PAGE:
Anne Arundel County Councilman Derek Fink

Derek Fink, 30, the youngest member of the Anne Arundel County Council, was appointed the chairman. (Kenneth K. Lam, Baltimore Sun / January 25, 2012)

In the past few months, life has gotten a lot busier for Anne Arundel County Councilman Derek Fink.

As he was tasked with considering dozens of land rezoning applications in his Pasadena district, the Republican legislator opened a new restaurant, where he logs long hours as the general manger. As he approached his second year on the council, his colleagues selected him to serve as chairman. And come the end of March, he'll be a first-time dad.

He and his wife, Kristin, are expecting a boy on March 26.

"I'm used to the long hours and will continue to do that," said Fink, who at 30 is the youngest member of the council. "It's good stuff, though. I'm going to be more excited to go home because he's going to be there waiting."

Elected to the County Council in 2010, Fink's first year was something of a roller-coaster ride. Early on, he sparred with one of his Democratic colleagues, Councilman Jamie Benoit, over Benoit's use of county-paid health insurance, which resulted in bad blood between the two.

Asked about it recently, Fink said, "Jamie and I have a working relationship now. We've moved on."

A self-described fiscal conservative, many of Fink's attempts to drastically cut costs during last year's annual county budget debate were rebuffed by a majority of his colleagues. He secured funding to build a public pier in his district. And he sponsored a series of bills that were put into law to streamline the county's permit process, though critics raised questions over how the proposal might affect Fink's business venture.

Now he's leading the council as it begins the process of selecting a new member. The council voted this month to declare the seat of Democratic Councilman Daryl D. Jones vacant as he began serving a five-month prison term on a misdemeanor charge of failing to file a tax return, effectively booting out one of their own.

"I'm looking forward to being whole," said Fink. "I do think it's something that needs to be done, that we can put to rest and continue to go on with county business."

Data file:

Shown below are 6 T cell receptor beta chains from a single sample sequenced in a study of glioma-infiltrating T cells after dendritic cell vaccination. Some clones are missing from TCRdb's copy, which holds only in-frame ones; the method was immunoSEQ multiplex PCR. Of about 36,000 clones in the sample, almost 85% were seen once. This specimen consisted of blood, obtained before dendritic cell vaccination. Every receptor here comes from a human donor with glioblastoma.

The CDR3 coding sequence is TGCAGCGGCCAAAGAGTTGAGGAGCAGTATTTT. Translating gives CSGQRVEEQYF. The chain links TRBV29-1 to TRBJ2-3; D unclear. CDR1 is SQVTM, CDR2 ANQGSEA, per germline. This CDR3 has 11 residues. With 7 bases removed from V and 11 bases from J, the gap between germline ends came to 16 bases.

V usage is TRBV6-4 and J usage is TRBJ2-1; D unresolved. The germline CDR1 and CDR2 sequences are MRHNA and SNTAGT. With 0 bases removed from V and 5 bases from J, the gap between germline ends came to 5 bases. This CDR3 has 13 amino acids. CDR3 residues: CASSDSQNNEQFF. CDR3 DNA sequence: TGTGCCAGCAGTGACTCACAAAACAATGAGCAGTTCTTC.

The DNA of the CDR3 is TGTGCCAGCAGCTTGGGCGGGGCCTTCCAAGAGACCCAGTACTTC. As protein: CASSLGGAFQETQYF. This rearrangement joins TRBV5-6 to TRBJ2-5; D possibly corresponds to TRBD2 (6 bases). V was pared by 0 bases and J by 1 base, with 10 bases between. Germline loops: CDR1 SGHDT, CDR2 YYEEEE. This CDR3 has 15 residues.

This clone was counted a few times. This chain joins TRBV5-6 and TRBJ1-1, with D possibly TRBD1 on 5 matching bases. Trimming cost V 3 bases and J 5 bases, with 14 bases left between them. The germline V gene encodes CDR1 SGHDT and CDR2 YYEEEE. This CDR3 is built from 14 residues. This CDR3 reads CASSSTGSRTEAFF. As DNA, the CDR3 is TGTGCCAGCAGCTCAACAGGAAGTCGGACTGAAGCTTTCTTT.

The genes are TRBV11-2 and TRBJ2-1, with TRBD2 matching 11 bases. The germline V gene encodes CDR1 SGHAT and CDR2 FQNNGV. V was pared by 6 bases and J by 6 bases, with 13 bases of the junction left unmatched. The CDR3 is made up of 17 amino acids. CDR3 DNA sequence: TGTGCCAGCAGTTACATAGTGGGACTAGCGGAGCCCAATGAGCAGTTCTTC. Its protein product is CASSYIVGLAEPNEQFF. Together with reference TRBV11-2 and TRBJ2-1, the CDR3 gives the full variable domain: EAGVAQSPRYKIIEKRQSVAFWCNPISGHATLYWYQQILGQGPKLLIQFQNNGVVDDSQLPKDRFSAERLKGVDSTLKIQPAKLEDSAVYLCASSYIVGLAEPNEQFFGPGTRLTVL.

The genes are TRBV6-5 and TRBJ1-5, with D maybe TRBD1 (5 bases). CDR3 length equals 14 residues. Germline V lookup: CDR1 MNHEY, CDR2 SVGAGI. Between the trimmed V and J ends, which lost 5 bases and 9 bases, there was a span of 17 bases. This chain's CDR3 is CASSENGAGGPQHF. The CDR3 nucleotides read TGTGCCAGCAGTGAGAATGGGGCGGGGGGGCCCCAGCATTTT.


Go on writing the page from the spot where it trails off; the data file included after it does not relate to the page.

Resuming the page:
Councilman Richard B. "Dick" Ladd, a Republican from the Broadneck peninsula, said that despite the growing personal pressures, Fink is "poised, approachable and very knowledgeable" about the issues.

"Derek is on the threshold of being a young family man, and that is a life-changing experience. I say that as a father and a grandfather and great-grandfather," said Ladd. "The good news is that Derek has a very good family structure in Pasadena. I know his mother and father. He's very well-positioned for success. I don't worry about him."

Fink grew up in Pasadena with his parents and elder brother. He graduated from Chesapeake High School in Pasadena, where he met his future wife. They married in 2009. As a student, he was interested in politics, and got his parents, who weren't so inclined, to register to vote.

Now, on council nights, his parents, as well as aunts, uncles and other relatives, tune in to watch Fink on the local access channel that televises council meetings.

"They all gather around the TV and watch," said Fink. "It's hilarious. They'll be like, 'We saw you. Why are they going after you?'"

Fink ran for the council seat held by Ronald C. Dillon Jr., who was term-limited, promising fiscal discipline. His win in the conservative-leaning district marked his first elected office.

"I had the political bug in me," he said. "I decided I was going to give it a whirl."

Fink majored in political science at North Carolina State University and graduated in 2004.

As a college student, he volunteered with the campaign of a gubernatorial candidate in North Carolina. He also volunteered in the press office of former Gov. Robert L. Ehrlich Jr., which later led to a full-time job after college working for the Republican governor.

After Martin O'Malley defeated Ehrlich in 2007, Fink was out of work. But through his Ehrlich connections, he secured a job on Capitol Hill working for Republican Rep. Ed Whitfield of Kentucky.